And if we're not careful, our churches can easily become the equivalent of an Ethics class.

I'm in my 7th year of full-time preaching in a local church. I'm not a veteran, but this isn't my first rodeo.

And I believe the Holy Spirit can change hearts in the context of a sermon. I've seen it happen. I am not a doomsday prophet pronouncing the death of the sermon. Something happens when the Word of God is preached in a way that connects with people's lives in real ways.

But I have overcome one radically naive belief of many young preachers. My scorecard for preaching used to be solely based on the feedback I received from people after the sermon. If I heard great feedback, it must have been a good sermon. If I heard bad feedback, I assumed it was a bad sermon.


What I'm beginning to realize is that sermon feedback often tells me more about the listener than me, as the preacher.

What do I mean?

On the one hand, when people like my sermons, it is often because I've said something that struck a chord with a belief the listener already has. In some way, I have confirmed their existing beliefs. And sometimes, they already have in mind how they can take something I said out of context to win an argument that had nothing to do with my point in the sermon.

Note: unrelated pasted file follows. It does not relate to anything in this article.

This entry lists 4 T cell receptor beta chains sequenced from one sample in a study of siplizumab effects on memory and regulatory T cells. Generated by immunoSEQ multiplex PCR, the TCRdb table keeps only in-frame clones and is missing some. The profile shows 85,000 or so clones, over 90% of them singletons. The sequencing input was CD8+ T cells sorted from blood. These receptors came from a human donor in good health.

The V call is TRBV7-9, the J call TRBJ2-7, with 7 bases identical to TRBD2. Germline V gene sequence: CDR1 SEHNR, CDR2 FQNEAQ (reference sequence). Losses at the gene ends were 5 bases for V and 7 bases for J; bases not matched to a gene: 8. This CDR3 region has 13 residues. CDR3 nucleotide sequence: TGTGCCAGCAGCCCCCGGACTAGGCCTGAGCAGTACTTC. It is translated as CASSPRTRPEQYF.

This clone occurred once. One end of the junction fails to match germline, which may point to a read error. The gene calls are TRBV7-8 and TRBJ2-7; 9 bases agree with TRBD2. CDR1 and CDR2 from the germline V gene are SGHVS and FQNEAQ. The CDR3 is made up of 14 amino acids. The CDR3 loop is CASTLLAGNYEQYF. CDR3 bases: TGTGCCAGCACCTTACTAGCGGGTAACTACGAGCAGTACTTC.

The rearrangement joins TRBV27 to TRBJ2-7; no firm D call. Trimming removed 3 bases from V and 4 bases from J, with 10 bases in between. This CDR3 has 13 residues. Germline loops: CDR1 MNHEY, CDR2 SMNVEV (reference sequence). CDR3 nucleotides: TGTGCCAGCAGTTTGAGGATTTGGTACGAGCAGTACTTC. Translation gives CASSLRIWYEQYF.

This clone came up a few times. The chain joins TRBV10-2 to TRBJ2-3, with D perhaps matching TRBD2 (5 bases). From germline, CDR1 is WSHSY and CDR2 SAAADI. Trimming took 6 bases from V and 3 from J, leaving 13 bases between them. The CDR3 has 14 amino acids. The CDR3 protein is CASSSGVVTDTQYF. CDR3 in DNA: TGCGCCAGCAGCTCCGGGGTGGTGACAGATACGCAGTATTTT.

In other words, good preachers are like good Ethics professors. We are at our "best" when we confirm and support the preexisting biases of our listeners.

On the other hand, when people hate my preaching, it is often because I've said something that challenges or contradicts a cherished belief that a listener already has. Sermon criticism often arises when you challenge the existing worldview of the congregation.

A word to preachers: Don't take too much credit for good or bad sermons that you preach. Often, you are a giant projection screen that people project their "junk" onto. 

And if we're not careful, preachers can become addicted to the positive feedback and massage their messages to defend the status quo.

The danger is when a church decides to build an echo chamber and rally the base much like the strategy of cable news networks on either end of the ideological spectrum.

And the danger is all around.

But there are moments when young preachers acknowledge their lack of depth.
There are moments when people truly change.
There are moments when churches choose to seek truth over the party line.

And in those moments, the kingdom breaks through.
Those are moments where true wisdom wins.
Those are moments the danger is overcome.

And those moments are all worth it.


Larry Wishard said...

I a preacher is not in trouble he's probably note doing his job. Quote from a tv show tonight. Good article. Thanks.

Mark Maxey said...

Does knowledge become wisdom when tested by life? Does pain exist so we can be wise instead of just smart? What can Christians do to propagate wisdom instead of knowledge? Are western Christians losing ground because we know too much to make disciples?